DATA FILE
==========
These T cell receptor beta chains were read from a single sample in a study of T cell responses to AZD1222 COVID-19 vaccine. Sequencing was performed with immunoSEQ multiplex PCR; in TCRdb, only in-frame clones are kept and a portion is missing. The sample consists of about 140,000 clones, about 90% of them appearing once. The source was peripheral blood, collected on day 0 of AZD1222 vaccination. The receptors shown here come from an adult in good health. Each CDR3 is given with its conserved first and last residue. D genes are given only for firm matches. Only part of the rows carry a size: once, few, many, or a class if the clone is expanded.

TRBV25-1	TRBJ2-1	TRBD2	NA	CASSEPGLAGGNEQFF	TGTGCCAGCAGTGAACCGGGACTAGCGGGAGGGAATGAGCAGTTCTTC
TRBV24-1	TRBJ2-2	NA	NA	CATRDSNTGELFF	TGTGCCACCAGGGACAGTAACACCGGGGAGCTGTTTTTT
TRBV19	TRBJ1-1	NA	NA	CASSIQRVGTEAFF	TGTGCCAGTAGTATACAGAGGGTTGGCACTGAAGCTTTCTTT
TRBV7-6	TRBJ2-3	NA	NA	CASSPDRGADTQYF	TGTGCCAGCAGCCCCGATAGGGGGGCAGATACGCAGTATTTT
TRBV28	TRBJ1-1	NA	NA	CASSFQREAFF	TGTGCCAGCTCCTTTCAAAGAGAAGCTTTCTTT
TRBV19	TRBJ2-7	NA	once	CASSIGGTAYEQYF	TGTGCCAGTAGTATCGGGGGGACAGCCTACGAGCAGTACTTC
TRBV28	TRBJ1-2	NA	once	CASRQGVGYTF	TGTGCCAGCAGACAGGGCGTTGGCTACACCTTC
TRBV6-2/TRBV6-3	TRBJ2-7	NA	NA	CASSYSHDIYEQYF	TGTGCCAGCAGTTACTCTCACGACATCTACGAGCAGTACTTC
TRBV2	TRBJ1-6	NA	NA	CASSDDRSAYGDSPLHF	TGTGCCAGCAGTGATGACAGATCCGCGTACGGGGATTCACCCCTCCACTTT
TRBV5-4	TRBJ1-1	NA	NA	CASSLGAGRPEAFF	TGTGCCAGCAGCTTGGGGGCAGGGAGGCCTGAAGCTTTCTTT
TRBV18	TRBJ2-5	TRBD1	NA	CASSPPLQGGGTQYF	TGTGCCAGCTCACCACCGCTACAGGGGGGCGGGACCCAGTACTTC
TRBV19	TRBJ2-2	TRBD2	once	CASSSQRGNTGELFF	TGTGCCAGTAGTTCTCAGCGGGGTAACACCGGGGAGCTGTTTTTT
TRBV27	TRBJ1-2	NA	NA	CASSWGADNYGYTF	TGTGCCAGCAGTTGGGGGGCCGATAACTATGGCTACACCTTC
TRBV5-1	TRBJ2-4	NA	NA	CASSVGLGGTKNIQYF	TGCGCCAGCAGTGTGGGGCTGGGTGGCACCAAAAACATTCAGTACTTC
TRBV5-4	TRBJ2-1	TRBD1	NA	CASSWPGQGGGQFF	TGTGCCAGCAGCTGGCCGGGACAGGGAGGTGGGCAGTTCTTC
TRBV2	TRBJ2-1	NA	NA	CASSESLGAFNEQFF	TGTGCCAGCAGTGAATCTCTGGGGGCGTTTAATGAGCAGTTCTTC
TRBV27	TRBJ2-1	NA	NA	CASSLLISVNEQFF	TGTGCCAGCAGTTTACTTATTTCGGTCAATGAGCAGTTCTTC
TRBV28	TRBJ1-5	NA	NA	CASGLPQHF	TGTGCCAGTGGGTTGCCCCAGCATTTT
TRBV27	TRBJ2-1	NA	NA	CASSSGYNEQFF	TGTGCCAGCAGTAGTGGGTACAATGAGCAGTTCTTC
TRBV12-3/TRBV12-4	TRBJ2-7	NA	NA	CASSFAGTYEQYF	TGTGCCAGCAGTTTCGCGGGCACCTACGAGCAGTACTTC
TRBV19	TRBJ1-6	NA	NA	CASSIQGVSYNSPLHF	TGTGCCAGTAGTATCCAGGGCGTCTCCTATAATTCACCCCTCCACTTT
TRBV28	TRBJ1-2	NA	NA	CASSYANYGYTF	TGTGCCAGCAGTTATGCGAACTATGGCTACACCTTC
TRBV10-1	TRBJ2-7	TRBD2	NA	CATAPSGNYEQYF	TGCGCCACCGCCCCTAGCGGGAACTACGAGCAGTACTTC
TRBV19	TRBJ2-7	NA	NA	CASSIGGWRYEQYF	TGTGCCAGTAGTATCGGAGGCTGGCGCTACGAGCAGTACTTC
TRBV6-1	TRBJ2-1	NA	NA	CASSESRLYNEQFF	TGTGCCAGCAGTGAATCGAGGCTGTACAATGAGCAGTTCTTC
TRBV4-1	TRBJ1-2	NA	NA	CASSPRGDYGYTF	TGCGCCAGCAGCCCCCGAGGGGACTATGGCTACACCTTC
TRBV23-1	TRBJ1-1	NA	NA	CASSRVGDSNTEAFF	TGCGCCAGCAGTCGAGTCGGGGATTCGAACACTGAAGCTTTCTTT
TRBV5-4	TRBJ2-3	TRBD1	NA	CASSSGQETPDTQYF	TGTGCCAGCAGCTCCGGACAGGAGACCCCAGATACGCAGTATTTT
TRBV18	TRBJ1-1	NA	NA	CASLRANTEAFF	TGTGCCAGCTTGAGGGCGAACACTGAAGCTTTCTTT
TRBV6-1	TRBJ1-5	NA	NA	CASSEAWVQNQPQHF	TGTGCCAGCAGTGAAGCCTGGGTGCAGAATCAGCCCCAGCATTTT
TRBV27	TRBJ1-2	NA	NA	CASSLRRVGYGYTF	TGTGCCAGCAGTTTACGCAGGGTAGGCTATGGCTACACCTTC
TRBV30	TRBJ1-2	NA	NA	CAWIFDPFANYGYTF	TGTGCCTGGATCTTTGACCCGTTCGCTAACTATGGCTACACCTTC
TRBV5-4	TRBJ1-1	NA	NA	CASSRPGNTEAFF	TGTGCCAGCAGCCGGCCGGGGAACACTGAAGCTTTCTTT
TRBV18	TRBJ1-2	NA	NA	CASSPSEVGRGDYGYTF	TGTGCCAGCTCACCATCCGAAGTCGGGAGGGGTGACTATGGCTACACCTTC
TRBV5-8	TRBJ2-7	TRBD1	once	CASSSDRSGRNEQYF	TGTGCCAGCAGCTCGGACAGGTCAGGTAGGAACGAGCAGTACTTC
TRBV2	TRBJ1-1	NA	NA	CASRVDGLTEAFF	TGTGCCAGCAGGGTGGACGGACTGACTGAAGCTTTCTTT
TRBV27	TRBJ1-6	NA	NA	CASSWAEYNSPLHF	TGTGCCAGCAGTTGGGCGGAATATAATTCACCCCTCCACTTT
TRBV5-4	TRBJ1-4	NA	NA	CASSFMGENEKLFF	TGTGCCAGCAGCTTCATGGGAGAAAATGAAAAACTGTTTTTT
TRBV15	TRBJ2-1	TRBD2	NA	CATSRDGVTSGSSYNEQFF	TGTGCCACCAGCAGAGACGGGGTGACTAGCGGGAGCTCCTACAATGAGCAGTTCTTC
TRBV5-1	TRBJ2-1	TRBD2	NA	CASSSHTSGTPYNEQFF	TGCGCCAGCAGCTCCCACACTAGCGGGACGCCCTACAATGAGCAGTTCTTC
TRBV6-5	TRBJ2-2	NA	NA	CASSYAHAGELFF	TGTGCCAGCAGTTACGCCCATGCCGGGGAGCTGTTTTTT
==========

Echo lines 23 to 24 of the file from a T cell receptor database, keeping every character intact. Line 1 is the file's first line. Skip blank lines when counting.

TRBV28	TRBJ1-2	NA	NA	CASSYANYGYTF	TGTGCCAGCAGTTATGCGAACTATGGCTACACCTTC
TRBV10-1	TRBJ2-7	TRBD2	NA	CATAPSGNYEQYF	TGCGCCACCGCCCCTAGCGGGAACTACGAGCAGTACTTC